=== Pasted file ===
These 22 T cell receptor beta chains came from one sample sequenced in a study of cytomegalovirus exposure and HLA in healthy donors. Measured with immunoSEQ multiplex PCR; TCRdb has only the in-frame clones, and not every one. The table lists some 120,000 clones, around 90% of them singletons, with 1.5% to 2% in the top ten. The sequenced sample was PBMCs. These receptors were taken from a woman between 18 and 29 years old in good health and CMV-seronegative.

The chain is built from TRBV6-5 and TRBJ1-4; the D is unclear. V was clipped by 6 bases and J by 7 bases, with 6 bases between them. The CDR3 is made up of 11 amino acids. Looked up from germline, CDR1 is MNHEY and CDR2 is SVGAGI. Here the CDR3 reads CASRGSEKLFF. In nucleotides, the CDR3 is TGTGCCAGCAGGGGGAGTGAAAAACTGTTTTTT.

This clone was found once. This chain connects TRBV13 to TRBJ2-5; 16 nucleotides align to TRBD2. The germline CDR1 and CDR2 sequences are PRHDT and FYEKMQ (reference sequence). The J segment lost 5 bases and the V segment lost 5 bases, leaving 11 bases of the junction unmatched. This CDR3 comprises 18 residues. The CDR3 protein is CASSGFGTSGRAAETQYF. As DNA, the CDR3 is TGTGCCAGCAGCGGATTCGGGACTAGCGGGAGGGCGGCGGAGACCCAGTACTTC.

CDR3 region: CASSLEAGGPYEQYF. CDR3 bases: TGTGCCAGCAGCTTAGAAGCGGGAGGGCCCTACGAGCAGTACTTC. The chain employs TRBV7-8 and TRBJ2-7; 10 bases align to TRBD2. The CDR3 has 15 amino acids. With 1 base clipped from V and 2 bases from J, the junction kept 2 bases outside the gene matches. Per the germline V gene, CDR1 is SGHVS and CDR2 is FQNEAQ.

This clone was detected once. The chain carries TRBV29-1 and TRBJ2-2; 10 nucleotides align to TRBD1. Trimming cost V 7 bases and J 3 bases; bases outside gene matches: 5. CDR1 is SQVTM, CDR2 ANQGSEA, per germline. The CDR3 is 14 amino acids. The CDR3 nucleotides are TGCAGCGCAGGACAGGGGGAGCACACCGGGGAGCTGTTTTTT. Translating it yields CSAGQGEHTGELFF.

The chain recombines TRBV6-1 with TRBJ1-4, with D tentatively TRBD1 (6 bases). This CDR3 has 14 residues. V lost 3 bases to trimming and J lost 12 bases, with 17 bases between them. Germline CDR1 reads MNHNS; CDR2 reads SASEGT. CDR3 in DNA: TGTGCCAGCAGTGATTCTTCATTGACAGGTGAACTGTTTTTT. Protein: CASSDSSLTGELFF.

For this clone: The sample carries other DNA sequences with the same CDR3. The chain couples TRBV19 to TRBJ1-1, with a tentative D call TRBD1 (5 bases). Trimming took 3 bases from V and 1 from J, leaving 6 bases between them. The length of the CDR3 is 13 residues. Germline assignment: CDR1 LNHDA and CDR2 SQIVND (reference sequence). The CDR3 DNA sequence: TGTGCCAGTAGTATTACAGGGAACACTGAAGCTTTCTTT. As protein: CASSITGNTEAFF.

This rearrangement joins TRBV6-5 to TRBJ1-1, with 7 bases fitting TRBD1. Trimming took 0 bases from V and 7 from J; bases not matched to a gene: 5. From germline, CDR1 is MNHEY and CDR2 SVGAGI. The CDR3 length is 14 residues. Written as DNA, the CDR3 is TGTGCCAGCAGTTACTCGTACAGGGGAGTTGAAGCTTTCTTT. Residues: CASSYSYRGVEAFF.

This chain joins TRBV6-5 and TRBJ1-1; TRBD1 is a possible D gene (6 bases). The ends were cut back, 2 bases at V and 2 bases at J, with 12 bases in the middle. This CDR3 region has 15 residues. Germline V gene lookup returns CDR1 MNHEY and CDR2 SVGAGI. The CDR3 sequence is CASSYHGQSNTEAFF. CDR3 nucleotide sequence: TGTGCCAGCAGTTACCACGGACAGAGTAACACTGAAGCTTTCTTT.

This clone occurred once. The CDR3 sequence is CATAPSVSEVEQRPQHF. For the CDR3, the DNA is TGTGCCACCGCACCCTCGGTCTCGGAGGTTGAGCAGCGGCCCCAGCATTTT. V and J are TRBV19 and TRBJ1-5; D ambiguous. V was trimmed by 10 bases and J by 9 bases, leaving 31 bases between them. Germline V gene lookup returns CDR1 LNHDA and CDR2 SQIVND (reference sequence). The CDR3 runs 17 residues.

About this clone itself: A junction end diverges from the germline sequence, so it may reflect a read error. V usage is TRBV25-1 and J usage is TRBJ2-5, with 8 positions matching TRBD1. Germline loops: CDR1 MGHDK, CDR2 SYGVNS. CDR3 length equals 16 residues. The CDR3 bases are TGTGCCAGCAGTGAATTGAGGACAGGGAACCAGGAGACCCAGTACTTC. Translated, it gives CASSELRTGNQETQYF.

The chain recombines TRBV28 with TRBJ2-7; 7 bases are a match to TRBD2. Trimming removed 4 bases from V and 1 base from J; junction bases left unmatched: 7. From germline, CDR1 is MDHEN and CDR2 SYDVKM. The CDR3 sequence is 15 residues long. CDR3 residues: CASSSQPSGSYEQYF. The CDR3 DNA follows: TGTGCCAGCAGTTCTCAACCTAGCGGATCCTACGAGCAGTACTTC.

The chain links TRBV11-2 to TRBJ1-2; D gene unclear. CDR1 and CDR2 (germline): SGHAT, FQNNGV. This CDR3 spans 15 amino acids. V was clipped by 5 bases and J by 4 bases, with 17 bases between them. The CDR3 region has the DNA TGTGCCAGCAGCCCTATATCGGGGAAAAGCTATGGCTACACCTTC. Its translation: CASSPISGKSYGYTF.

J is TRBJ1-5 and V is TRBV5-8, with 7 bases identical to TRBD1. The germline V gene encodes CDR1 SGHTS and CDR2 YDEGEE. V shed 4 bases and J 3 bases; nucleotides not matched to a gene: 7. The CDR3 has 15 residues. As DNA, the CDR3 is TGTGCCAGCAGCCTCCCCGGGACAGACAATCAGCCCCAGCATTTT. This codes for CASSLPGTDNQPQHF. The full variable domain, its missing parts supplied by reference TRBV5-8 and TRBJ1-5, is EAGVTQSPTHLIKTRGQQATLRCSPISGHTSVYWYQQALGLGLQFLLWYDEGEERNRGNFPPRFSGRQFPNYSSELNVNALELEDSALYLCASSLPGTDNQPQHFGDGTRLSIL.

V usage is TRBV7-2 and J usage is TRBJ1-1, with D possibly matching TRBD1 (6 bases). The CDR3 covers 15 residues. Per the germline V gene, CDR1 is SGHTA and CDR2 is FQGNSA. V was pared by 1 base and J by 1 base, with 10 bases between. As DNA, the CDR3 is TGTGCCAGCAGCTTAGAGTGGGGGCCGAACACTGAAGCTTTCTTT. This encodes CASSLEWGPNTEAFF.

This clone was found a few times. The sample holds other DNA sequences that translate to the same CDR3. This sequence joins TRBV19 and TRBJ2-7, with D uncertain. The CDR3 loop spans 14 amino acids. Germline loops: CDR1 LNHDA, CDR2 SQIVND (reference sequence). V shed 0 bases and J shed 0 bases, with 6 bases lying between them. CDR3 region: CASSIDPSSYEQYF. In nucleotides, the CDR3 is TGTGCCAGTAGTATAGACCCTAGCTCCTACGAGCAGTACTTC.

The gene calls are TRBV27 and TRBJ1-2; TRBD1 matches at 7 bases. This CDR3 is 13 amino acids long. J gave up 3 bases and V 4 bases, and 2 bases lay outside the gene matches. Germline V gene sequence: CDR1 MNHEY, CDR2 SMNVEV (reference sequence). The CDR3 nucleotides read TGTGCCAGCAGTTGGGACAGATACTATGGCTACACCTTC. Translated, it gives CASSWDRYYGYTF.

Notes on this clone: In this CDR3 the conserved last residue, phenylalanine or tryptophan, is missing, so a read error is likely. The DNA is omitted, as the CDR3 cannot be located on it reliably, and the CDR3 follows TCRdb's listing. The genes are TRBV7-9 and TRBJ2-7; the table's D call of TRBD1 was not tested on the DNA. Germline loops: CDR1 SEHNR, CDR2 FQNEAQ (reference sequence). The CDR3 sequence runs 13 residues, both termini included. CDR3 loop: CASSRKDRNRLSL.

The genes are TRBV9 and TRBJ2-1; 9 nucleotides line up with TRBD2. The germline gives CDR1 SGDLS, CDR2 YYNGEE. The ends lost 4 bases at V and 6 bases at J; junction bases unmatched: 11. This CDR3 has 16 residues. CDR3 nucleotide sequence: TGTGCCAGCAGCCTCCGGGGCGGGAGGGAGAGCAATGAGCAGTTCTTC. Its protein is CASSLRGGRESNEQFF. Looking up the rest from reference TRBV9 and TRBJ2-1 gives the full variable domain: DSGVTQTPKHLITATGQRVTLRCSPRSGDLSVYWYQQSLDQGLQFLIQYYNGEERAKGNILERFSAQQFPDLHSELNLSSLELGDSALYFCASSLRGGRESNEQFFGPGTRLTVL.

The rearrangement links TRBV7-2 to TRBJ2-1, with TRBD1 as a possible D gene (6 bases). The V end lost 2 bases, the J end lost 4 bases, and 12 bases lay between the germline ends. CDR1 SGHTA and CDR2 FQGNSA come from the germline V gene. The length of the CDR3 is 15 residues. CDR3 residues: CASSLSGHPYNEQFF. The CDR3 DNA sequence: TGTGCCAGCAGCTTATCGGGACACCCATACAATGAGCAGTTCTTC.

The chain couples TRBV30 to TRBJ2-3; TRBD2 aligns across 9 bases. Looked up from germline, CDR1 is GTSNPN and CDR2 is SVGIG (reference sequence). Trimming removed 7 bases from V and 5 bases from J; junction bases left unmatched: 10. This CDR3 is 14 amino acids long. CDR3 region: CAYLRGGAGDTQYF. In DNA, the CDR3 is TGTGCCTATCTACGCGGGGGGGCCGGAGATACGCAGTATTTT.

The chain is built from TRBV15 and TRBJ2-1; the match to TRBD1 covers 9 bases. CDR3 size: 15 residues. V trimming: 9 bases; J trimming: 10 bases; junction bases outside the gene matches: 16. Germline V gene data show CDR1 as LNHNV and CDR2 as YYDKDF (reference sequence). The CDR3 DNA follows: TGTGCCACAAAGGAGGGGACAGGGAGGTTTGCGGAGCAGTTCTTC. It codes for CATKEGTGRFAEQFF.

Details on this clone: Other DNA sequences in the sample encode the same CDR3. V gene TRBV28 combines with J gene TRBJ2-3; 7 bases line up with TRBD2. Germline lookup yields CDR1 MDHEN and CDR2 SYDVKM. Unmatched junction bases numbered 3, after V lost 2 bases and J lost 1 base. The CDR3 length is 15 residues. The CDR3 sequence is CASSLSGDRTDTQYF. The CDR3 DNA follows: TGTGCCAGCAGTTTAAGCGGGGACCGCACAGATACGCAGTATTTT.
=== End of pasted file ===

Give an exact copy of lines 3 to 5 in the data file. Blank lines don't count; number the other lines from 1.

This clone was found once. This chain connects TRBV13 to TRBJ2-5; 16 nucleotides align to TRBD2. The germline CDR1 and CDR2 sequences are PRHDT and FYEKMQ (reference sequence). The J segment lost 5 bases and the V segment lost 5 bases, leaving 11 bases of the junction unmatched. This CDR3 comprises 18 residues. The CDR3 protein is CASSGFGTSGRAAETQYF. As DNA, the CDR3 is TGTGCCAGCAGCGGATTCGGGACTAGCGGGAGGGCGGCGGAGACCCAGTACTTC.

CDR3 region: CASSLEAGGPYEQYF. CDR3 bases: TGTGCCAGCAGCTTAGAAGCGGGAGGGCCCTACGAGCAGTACTTC. The chain employs TRBV7-8 and TRBJ2-7; 10 bases align to TRBD2. The CDR3 has 15 amino acids. With 1 base clipped from V and 2 bases from J, the junction kept 2 bases outside the gene matches. Per the germline V gene, CDR1 is SGHVS and CDR2 is FQNEAQ.

This clone was detected once. The chain carries TRBV29-1 and TRBJ2-2; 10 nucleotides align to TRBD1. Trimming cost V 7 bases and J 3 bases; bases outside gene matches: 5. CDR1 is SQVTM, CDR2 ANQGSEA, per germline. The CDR3 is 14 amino acids. The CDR3 nucleotides are TGCAGCGCAGGACAGGGGGAGCACACCGGGGAGCTGTTTTTT. Translating it yields CSAGQGEHTGELFF.